Guide to Health Insurance in Japan
If you are relocating to Japan, travelling there or simply looking for a new international health insurance provider, it is essential to know what health insurance options are available to you, and the state of the healthcare system in general.
Japan has a large population of over 127 million, putting it at number 10 in the World rankings for population size, and a male life expectancy of 80.1 years and a female life expectancy of 87 years. These life expectancies are the highest in the world, attributed largely to Japan's culture, and an extremely developed and modern infrastructure which encompasses the health care system, despite relatively high rates of smoking and suicide. The Japanese have a world class level of national health structured under the country’s universal healthcare system, which is similar to the structure of healthcare in Canada and the UK. This system provides all types of care at a low cost to the public, and is placed 10th in the world according to the World Health Organization.
The Japanese demographic is representative of any highly developed country with a good healthcare system, including a negative population growth rate and a median age of 44.8 years. Like many other countries, health insurance is required by law, but not only is this law not acted upon, most Japanese citizens who have medical treatment and do not have coverage often have the fees waived if they are on low-income or are homeless. Health insurance is low cost and highly regulated, with citizens paying between 10% and 30% of medical costs (acquired through health insurance plans), and the government subsidising the rest. Despite this low cost in comparison to other developed nations, the overall quality of healthcare is extremely good, with excellent per-capita coverage, accessibility and patient-choice, with citizens utilising the health care system much more than other nations.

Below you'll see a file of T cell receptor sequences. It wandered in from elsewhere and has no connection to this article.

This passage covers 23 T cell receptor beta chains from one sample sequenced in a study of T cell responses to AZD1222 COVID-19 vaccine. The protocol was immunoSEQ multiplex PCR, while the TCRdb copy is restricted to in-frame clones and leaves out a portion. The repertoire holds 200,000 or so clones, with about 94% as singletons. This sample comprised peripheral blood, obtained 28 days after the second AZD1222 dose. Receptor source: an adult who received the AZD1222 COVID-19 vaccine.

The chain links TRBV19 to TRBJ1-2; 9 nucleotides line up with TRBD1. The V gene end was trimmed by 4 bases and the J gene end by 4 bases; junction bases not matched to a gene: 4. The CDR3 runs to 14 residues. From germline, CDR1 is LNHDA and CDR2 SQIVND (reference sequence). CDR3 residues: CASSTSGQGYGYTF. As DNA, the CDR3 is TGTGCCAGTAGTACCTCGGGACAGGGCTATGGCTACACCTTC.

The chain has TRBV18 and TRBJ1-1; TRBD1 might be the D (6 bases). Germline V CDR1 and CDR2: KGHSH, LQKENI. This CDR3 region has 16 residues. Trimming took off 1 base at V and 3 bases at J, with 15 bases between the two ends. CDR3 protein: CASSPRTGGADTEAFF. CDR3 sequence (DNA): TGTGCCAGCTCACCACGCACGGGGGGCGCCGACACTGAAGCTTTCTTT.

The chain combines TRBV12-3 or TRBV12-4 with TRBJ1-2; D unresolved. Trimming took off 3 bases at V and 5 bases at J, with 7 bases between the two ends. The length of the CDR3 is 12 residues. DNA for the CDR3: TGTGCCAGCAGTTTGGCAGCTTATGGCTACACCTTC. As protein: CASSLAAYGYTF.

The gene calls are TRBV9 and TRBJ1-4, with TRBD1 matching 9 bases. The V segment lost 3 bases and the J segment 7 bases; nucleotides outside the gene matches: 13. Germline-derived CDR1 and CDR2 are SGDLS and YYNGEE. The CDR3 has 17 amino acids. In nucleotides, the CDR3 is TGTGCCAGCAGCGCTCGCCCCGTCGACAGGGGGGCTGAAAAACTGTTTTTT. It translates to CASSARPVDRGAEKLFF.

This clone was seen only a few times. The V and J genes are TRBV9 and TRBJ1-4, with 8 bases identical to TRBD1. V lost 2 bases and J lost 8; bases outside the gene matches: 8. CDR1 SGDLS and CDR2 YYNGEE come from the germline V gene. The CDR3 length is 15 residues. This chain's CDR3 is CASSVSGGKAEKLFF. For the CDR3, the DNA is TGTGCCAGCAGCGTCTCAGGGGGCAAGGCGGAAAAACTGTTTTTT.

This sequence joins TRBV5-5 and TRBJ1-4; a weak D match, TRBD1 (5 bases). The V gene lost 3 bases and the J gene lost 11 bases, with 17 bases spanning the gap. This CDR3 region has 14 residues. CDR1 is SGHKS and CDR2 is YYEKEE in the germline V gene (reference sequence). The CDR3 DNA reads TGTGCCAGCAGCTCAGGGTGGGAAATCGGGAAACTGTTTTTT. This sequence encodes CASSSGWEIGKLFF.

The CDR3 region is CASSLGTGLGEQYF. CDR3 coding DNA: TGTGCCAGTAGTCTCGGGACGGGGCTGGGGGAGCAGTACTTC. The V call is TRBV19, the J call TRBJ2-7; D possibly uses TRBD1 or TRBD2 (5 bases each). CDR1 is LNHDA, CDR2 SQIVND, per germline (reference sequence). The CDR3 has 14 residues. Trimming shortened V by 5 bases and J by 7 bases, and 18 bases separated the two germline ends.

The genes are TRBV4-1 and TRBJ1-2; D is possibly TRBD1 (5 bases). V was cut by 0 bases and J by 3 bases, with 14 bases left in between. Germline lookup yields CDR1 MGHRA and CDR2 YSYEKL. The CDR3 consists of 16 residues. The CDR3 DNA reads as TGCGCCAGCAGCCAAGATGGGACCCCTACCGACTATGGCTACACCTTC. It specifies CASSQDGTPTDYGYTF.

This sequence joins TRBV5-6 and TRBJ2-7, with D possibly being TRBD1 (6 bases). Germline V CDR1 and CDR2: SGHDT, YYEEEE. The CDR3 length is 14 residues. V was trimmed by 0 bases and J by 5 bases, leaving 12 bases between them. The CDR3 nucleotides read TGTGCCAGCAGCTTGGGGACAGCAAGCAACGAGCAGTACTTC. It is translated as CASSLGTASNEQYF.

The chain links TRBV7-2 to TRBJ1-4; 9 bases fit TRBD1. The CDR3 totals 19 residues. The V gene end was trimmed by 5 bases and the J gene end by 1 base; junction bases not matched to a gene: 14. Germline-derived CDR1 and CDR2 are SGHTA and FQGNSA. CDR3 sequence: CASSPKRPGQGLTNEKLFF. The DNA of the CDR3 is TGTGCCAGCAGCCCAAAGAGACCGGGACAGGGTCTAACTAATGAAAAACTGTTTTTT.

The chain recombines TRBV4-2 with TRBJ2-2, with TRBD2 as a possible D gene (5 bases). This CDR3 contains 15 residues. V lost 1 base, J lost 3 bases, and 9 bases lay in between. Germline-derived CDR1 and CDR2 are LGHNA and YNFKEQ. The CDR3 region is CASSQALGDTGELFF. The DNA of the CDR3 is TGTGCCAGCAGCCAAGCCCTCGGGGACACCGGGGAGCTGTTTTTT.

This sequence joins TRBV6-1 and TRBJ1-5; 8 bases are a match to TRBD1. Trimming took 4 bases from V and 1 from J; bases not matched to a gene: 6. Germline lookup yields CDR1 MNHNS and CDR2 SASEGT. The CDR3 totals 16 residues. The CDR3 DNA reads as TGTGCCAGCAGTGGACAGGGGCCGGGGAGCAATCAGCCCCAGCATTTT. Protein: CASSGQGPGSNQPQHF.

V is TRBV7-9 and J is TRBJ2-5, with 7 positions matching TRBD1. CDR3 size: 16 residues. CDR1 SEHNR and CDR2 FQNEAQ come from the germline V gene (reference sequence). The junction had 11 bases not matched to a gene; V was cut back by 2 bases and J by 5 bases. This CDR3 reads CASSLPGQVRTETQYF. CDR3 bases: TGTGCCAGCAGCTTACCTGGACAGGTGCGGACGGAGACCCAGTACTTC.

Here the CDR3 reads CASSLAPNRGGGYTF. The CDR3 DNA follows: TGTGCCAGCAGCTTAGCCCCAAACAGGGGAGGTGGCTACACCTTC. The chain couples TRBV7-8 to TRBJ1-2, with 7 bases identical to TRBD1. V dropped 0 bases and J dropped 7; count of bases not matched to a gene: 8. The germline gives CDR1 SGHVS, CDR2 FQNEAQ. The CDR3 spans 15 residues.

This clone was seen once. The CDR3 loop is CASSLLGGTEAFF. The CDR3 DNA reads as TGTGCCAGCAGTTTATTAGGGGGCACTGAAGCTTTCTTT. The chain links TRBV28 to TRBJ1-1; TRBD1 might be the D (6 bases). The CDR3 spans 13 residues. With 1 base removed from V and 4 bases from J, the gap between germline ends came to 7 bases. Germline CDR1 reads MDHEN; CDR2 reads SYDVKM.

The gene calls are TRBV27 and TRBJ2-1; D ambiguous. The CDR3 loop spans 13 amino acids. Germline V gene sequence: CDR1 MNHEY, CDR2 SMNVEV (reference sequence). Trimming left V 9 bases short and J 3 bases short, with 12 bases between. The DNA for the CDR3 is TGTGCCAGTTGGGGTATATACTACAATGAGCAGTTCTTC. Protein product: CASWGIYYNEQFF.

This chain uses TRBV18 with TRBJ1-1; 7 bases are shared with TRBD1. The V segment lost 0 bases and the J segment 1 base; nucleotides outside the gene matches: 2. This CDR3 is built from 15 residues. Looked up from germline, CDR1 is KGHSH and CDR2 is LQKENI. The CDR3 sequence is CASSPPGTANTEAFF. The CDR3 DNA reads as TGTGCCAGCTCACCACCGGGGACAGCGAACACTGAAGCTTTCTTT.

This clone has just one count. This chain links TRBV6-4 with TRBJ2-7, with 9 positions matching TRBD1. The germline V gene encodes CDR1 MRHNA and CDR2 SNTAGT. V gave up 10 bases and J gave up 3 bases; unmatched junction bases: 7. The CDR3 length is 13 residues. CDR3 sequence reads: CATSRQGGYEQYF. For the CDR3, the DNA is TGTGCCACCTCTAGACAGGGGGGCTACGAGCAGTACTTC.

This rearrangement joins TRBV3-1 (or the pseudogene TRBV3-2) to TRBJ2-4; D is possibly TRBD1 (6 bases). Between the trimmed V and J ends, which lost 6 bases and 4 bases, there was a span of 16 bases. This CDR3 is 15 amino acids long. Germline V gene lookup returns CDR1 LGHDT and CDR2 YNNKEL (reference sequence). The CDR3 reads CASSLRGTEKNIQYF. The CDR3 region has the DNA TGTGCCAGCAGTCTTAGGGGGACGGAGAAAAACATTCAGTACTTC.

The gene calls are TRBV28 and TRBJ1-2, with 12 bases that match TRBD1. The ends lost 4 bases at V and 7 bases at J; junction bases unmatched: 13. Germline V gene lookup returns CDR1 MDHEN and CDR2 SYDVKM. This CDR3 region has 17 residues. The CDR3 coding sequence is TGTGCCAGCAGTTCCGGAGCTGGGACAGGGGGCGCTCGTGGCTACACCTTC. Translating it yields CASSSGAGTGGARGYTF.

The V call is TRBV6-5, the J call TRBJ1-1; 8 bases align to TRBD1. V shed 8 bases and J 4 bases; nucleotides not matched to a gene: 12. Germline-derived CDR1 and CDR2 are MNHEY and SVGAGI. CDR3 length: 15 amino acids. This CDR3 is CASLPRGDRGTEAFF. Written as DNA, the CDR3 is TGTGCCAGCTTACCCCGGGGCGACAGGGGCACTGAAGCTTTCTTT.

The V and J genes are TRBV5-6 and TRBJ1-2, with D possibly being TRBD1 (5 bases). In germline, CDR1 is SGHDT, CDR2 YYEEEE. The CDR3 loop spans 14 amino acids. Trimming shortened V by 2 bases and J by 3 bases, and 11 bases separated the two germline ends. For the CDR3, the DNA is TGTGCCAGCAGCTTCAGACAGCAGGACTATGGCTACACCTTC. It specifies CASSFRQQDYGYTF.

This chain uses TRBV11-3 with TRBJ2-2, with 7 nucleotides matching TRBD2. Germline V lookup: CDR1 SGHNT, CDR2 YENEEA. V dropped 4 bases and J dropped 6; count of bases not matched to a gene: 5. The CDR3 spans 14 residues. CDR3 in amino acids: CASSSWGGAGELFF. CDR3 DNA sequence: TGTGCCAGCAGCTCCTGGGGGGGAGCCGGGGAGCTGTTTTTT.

Japan's hospitals are a mix of national publicly owned and private clinics, widely available in and around the central conurbation and larger towns, and all at a high standard. One of the best hospitals in Tokyo is the Kanto Medical Centre.
You must equip yourself with adequate health cover for travelling to Japan, as there are no reciprocal plans like those that exist between certain other nations. Treatment is expensive and without insurance you will have to pay for the costs yourself. You should also be aware of formal Japanese customs when consulting with professional practitioners.
Before you go
There are no special medications or vaccinations required for a normal visit to Japan, and there are no endemic diseases. For long periods of travel in rural areas, vaccinations may be advised – please contact your practitioner.
You can secure a quote for one of our WorldCare plans to cover you during your stay in Japan, with access to treatment available worldwide. Comprehensive cover is made simple with online plan purchase and management available.